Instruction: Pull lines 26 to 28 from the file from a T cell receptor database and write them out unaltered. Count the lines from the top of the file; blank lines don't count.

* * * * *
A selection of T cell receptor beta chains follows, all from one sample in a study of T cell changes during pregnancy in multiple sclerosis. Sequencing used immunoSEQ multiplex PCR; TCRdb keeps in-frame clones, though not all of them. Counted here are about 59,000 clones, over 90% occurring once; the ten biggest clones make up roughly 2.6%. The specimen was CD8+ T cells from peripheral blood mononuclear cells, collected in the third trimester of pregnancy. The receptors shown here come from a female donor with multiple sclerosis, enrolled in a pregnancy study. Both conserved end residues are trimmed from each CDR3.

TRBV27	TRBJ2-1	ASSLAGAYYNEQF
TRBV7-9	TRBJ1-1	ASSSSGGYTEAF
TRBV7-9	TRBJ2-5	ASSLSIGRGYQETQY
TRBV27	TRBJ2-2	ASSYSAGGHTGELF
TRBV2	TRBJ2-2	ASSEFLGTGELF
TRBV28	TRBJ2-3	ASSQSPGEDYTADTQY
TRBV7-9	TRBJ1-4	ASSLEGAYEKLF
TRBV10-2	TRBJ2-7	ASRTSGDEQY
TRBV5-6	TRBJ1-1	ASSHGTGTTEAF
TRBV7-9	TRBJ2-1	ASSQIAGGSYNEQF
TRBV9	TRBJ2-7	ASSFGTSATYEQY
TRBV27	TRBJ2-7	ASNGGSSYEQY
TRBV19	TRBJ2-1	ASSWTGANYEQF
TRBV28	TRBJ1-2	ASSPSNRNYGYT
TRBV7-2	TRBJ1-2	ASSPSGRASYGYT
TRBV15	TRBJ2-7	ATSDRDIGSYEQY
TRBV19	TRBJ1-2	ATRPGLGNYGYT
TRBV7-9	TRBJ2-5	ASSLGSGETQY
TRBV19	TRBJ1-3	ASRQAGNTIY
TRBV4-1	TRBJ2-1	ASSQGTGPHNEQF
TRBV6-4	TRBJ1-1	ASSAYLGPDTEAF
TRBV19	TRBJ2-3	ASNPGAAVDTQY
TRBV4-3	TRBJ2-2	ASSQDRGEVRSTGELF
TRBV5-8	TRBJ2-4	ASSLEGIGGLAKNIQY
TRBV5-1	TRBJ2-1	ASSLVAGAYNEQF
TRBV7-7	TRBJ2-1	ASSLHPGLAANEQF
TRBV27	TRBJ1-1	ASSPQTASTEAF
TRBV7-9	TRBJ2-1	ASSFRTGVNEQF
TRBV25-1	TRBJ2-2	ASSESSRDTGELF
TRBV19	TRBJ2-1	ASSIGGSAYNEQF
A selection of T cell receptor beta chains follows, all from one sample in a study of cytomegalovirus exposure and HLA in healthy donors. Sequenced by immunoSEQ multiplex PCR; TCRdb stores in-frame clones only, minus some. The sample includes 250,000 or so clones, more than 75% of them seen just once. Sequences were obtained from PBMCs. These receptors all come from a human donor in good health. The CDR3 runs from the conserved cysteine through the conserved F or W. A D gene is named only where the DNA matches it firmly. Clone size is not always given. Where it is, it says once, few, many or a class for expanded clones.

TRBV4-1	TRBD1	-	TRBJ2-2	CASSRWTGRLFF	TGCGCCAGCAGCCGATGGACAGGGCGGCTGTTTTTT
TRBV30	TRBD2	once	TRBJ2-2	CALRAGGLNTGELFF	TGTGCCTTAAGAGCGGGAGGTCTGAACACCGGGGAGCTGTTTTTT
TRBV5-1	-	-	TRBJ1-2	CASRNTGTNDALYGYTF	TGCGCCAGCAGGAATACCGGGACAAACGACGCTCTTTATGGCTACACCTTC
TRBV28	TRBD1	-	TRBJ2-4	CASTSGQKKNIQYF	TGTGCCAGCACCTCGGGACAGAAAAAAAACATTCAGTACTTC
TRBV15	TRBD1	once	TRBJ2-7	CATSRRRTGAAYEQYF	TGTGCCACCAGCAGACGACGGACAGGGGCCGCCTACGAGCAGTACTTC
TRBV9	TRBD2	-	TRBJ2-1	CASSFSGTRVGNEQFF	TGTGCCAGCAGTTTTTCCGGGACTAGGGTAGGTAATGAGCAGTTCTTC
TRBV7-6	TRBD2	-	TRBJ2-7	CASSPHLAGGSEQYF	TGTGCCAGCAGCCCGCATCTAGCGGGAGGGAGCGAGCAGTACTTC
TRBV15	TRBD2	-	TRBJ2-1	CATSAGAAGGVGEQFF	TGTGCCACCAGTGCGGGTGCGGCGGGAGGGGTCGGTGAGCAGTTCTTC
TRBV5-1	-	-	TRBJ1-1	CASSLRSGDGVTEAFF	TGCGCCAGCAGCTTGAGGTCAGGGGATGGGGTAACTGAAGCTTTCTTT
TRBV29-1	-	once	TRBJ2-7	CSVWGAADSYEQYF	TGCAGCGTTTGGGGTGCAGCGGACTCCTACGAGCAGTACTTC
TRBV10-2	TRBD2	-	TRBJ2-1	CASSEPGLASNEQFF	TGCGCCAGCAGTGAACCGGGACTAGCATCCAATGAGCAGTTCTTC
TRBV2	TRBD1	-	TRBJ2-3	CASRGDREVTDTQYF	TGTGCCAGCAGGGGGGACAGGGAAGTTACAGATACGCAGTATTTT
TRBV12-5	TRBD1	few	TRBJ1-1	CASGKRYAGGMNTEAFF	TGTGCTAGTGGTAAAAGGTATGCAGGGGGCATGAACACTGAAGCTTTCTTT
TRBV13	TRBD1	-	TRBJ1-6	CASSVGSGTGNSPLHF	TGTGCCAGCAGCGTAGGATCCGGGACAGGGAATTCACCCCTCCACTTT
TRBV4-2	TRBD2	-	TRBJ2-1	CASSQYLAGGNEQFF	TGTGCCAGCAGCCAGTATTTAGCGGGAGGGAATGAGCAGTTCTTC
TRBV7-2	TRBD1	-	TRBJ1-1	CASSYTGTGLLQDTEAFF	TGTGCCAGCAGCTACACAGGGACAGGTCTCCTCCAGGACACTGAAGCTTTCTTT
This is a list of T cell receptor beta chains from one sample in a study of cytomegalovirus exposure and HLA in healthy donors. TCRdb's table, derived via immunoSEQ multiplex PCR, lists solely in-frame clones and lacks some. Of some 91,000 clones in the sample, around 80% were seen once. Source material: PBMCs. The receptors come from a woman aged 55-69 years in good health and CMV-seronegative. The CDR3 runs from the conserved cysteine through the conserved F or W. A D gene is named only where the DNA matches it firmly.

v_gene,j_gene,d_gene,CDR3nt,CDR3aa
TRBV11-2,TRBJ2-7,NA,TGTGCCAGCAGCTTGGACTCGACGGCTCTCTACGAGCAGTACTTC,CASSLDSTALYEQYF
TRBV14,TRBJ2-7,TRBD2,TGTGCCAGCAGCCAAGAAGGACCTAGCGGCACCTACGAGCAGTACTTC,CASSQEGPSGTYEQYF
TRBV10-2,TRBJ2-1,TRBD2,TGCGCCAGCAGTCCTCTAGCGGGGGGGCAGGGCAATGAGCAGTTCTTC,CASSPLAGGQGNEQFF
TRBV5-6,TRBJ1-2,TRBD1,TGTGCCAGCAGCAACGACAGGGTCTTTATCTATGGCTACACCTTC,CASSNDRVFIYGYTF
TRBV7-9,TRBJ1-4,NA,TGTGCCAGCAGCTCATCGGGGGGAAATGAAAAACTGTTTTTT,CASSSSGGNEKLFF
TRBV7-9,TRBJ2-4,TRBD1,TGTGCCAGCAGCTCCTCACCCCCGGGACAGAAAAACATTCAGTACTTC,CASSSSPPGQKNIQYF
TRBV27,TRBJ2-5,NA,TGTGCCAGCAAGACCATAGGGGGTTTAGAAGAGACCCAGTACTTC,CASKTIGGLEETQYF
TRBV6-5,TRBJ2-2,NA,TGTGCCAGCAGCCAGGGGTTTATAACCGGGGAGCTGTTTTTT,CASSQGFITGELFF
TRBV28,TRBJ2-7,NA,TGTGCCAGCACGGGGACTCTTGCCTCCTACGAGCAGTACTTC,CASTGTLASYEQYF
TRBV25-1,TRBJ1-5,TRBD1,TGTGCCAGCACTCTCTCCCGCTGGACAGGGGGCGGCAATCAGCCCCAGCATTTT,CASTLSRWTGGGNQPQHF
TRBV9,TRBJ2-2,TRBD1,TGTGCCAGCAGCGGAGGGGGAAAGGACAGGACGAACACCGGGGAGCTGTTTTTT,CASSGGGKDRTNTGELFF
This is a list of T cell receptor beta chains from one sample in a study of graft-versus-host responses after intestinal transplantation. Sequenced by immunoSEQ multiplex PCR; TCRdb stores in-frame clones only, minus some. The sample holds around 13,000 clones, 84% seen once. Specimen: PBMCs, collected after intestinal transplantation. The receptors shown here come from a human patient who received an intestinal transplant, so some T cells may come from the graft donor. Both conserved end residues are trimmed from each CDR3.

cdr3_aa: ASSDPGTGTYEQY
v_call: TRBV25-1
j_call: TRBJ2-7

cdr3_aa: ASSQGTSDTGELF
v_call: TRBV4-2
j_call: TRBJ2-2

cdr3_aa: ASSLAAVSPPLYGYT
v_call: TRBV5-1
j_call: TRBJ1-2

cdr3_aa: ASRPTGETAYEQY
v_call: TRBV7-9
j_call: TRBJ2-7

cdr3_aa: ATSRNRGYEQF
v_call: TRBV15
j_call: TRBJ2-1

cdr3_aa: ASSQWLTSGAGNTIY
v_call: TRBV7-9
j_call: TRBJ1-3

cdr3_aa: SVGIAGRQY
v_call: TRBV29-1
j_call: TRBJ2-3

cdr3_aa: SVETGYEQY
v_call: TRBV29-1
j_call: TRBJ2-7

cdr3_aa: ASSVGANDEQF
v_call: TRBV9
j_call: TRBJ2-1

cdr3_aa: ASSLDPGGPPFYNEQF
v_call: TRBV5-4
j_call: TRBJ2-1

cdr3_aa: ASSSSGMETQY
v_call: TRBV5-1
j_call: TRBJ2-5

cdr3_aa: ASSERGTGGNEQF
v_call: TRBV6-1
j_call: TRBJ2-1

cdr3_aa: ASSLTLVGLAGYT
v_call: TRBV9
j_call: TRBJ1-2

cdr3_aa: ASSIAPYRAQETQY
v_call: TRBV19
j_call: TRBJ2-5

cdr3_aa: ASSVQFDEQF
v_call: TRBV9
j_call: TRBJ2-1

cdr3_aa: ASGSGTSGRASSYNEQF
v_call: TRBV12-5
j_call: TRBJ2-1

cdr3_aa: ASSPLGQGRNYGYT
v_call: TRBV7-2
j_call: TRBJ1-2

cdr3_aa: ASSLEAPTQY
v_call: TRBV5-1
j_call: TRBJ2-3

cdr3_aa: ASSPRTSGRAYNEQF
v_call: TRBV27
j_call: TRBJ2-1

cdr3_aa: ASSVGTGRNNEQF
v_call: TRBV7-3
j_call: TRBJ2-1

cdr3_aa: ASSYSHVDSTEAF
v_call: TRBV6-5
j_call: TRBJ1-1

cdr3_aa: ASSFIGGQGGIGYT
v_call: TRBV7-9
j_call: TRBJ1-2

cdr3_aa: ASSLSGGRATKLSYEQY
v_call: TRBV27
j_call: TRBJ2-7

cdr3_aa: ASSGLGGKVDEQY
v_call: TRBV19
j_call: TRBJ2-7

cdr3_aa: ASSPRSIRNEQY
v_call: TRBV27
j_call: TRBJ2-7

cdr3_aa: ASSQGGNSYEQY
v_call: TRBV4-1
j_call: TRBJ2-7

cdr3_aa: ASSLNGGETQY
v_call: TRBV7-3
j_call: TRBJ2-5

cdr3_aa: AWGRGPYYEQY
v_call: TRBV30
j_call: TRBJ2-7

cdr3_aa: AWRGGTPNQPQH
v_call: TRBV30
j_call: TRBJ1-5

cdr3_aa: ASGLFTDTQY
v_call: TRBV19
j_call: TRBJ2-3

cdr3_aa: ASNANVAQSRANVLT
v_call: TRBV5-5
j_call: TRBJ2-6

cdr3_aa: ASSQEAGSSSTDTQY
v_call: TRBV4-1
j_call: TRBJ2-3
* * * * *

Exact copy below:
TRBV5-1	TRBJ2-1	ASSLVAGAYNEQF
TRBV7-7	TRBJ2-1	ASSLHPGLAANEQF
TRBV27	TRBJ1-1	ASSPQTASTEAF